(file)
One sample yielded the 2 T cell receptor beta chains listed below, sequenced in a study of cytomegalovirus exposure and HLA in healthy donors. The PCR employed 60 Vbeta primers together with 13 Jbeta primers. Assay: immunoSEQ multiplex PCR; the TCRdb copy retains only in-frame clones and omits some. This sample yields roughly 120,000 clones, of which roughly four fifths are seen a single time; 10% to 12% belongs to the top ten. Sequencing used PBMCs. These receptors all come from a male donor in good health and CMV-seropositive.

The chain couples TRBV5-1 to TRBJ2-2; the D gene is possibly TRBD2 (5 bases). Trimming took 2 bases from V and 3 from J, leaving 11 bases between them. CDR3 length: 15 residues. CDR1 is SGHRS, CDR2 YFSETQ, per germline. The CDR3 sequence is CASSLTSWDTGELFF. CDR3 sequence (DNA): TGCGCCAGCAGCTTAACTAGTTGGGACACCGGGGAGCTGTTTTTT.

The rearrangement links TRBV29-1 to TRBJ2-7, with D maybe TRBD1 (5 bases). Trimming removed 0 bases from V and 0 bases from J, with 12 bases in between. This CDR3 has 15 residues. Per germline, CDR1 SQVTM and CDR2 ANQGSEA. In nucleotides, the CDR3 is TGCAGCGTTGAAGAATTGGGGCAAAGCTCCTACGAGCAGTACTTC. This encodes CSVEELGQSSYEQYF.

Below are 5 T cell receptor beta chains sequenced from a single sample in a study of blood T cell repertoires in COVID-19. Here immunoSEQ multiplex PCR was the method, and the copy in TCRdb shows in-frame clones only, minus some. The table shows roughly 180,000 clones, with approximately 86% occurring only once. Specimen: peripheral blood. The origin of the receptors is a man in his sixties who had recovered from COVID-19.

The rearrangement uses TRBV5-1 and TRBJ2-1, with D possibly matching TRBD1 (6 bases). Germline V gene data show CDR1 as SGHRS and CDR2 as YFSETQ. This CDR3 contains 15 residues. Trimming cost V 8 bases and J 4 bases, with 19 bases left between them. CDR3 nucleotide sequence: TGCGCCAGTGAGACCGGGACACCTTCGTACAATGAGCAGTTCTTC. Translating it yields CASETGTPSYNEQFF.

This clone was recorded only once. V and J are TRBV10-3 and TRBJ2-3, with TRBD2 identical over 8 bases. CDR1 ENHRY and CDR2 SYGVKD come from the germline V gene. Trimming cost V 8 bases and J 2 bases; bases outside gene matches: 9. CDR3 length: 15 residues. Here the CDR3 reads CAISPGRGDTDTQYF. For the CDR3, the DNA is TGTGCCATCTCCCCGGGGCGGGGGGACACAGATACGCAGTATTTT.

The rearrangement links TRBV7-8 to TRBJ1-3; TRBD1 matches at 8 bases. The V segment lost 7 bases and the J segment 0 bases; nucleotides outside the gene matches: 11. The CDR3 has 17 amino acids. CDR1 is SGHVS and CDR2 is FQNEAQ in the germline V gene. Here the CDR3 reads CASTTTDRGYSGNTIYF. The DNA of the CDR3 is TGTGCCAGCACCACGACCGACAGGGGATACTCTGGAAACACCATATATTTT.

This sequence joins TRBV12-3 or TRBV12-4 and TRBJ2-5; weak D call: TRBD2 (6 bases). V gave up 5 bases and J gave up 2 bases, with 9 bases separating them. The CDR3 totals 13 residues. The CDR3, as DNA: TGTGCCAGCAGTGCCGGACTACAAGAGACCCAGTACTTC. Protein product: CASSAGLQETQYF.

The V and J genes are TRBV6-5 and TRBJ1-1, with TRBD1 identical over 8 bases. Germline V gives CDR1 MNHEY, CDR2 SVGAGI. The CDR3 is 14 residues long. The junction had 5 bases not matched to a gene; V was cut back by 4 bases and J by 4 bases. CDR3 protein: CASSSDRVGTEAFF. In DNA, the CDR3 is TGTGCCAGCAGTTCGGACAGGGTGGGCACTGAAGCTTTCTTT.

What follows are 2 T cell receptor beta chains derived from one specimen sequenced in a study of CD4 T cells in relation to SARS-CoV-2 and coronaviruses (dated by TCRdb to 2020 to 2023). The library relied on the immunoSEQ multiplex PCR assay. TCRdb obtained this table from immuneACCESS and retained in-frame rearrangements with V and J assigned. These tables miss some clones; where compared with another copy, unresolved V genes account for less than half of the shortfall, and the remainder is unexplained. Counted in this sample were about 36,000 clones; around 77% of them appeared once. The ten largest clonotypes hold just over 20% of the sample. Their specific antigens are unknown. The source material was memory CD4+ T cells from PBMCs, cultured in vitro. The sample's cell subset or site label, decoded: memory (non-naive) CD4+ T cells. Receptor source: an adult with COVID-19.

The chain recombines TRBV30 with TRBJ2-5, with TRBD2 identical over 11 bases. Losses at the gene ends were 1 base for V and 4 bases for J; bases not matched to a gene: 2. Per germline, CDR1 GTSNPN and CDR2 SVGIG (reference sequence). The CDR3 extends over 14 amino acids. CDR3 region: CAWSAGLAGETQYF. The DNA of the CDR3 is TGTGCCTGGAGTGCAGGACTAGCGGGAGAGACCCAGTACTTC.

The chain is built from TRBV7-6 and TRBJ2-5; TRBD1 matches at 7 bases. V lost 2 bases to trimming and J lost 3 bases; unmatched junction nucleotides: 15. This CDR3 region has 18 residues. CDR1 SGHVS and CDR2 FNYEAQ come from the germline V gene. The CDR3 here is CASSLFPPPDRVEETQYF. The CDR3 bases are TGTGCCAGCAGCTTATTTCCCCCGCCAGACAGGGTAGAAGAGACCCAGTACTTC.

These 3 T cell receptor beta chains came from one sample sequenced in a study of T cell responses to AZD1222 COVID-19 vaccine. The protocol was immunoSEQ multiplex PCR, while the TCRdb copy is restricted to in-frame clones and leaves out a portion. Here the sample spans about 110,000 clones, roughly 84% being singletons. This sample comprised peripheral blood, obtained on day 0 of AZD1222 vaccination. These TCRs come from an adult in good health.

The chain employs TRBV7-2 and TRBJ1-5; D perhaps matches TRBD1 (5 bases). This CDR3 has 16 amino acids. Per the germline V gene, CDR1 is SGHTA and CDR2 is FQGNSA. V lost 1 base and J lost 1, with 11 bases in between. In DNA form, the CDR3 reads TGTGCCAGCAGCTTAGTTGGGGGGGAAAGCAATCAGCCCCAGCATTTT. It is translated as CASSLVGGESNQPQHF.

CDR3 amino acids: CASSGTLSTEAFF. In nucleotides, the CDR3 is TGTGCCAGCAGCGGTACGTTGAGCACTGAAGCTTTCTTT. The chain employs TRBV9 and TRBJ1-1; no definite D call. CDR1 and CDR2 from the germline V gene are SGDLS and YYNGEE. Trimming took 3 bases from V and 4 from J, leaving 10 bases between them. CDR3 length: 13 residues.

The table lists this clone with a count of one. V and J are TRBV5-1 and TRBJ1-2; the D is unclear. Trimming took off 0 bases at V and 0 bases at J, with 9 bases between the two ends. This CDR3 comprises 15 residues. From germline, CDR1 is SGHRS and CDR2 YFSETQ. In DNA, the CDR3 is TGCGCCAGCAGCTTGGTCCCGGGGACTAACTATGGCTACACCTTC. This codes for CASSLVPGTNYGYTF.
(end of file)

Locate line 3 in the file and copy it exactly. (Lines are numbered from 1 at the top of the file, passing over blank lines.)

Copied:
The rearrangement links TRBV29-1 to TRBJ2-7, with D maybe TRBD1 (5 bases). Trimming removed 0 bases from V and 0 bases from J, with 12 bases in between. This CDR3 has 15 residues. Per germline, CDR1 SQVTM and CDR2 ANQGSEA. In nucleotides, the CDR3 is TGCAGCGTTGAAGAATTGGGGCAAAGCTCCTACGAGCAGTACTTC. This encodes CSVEELGQSSYEQYF.